Vases in haste (and sweetpeas at last)


Organising a vase of flowers for Monday sometimes happens in a bit of a dash. I picked these last night, photographed them at 6.15am this morning, edited the photos at 9pm, and rattled off these words at 10pm.

A few things:

  1. My sweetpeas have come out at last. All of a sudden. In profusion.
  2. There is not much light around at 6.15am, even in an east-facing room.
  3. Tonight we sat outside for dinner in our t-shirts.
  4. And got bitten by midges.

In a vase on Monday is organised by Cathy at Rambling in the Garden, where you will find a party going on, and links to lots of other people’s vases too.




Last chance rail

IMG_0128Today’s garden reminded me of those ‘Last Chance!’ rails in high street clothes shops. It’s the end of another season, stock is diminished, and there are only a few oddments left from which to take one’s pick. Luckily the colours of today’s flowers aren’t as strange and eclectic as the remnants of a Topshop fashion season are wont to be. The bold pink spike of Heuchera ‘Silver Scrolls’ is set off beautifully by a precious delphinium (Cathy at Rambling in the Garden, who hosts our Monday vases, must have a strange hold over me that I sacrificed one of these), a pale apricot foxglove and a single confectionary-pink snapdragon, along with those inexorable sweet peas and some Cosmos ‘Purity’, both of which featured extensively in a vase two weeks ago. I have also been dying to include some poppy seed heads in a vase, and now I have been able to.

IMG_0134Pigs have also been in fashion recently, I gather, and since Mr Pig was standing nearby on this cooler side of the room, having been moved from his usual home on the hearth due to getting dangerously hot beside our open fire, I allowed him to model beside today’s flowers. Yes, autumn means glowing coals chez nous, with the Brazilian and I fighting over who gets to stoke the blaze, and the flowers on the mantelpiece starting to wilt in the smoky warmth of the room.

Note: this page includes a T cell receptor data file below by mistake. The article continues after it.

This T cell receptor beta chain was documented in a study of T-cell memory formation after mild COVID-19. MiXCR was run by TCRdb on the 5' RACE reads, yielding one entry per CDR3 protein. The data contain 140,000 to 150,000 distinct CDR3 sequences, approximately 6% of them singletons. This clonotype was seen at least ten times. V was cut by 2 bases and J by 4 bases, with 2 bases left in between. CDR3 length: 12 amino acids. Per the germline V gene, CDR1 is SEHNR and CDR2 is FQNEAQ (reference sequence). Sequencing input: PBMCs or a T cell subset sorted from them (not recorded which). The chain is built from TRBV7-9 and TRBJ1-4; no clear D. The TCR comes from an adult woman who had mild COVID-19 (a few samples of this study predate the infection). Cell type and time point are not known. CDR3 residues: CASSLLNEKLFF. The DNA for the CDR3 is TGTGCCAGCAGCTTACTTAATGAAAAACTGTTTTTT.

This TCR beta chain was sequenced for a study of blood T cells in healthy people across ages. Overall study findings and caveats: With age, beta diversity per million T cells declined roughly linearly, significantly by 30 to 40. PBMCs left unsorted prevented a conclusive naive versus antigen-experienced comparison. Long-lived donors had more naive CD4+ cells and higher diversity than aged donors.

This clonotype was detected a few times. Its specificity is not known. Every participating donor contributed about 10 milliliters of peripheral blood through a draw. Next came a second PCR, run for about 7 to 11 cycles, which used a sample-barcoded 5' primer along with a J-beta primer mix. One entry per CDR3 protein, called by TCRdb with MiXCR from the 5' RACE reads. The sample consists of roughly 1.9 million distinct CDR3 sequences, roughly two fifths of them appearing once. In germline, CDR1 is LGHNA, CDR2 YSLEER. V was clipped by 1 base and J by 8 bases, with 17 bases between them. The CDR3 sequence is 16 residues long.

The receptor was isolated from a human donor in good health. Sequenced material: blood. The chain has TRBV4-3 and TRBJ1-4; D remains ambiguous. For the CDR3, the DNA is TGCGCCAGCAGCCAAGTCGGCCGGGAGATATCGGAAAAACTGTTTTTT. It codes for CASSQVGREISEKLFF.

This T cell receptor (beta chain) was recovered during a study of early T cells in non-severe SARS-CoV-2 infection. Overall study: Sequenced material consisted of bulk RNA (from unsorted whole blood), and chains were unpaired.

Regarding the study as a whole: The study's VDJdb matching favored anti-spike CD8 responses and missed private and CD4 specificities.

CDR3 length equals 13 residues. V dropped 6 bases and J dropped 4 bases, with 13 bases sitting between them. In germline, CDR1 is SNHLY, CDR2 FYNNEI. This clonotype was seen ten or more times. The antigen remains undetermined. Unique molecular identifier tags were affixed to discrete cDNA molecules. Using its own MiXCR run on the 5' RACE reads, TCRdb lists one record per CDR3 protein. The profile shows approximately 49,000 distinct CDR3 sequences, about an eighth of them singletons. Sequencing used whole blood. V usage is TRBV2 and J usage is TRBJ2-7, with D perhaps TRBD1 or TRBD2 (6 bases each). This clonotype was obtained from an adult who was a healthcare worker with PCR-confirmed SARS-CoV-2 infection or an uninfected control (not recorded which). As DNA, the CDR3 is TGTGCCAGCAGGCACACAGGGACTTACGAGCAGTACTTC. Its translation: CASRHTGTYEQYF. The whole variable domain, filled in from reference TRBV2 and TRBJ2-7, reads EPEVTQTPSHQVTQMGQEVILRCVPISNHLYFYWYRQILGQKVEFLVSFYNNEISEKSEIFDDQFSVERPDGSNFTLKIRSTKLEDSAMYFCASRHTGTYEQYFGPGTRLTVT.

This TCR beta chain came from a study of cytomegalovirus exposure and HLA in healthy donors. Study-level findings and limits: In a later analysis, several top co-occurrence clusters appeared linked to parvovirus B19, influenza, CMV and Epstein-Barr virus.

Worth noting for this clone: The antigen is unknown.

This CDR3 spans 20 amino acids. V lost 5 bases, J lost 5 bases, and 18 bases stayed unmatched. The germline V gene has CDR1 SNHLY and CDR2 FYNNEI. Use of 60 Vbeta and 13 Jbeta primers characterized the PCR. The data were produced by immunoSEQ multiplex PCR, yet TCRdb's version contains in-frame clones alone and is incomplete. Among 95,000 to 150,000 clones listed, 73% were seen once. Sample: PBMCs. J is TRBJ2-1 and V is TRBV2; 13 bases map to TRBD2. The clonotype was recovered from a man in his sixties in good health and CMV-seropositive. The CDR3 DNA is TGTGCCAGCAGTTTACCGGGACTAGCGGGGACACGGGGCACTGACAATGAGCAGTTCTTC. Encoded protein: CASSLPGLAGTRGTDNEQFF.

IMG_0139Just as an afterword, a couple of weeks ago the Brazilian and I were wandering lazily through the streets of Sciennes when we came across a young fellow enthusiastically beheading the beautiful mops off a purply pink hydrangea in someone’s front garden, and launching them casually in to a wheelie bin. ‘You’re throwing away those beautiful flowers,’ I blurted out. He agreed that indeed he was, and said I could take as many as I want. So I fell upon this ‘last chance rail’ and rescued an armful of hydrangea heads. Here some of them are, decorating a chest of drawers.


Snapped off

IMG_0012Today’s is a sad wee vase: this snapdragon stem was cruelly snapped off its mother plant in the night by the wind, or else by a student blundering through our front garden to take advantage of our high front wall after ten beers. It is more vexing given that this is the amazing miracle snapdragon that bloomed all through the summer, all through the autumn, all through the winter, and all through the spring, on and on, as though frosts, snow, short days and all other inconveniences of circannual rhythm were of piffling irrelevance in its quest for immortality.

However, though it is no longer attached to the plant this stem has now gained immortality on this blog, in this vase from the Dean Gallery which has never been used before, in the miracle of two vases on two Mondays in a row.

In a Vase on Monday is hosted by Cathy at Rambling in the Garden, and you can visit her page to see more wonderful arrangements in their vases today.


Meanwhile, back at the ranch…

I used to work with a lady who said that all the time. I think she sort of meant, ‘anywaaaay’, or perhaps it was just her way of reserving space on the crowded verbal airwaves of our department.Garden plan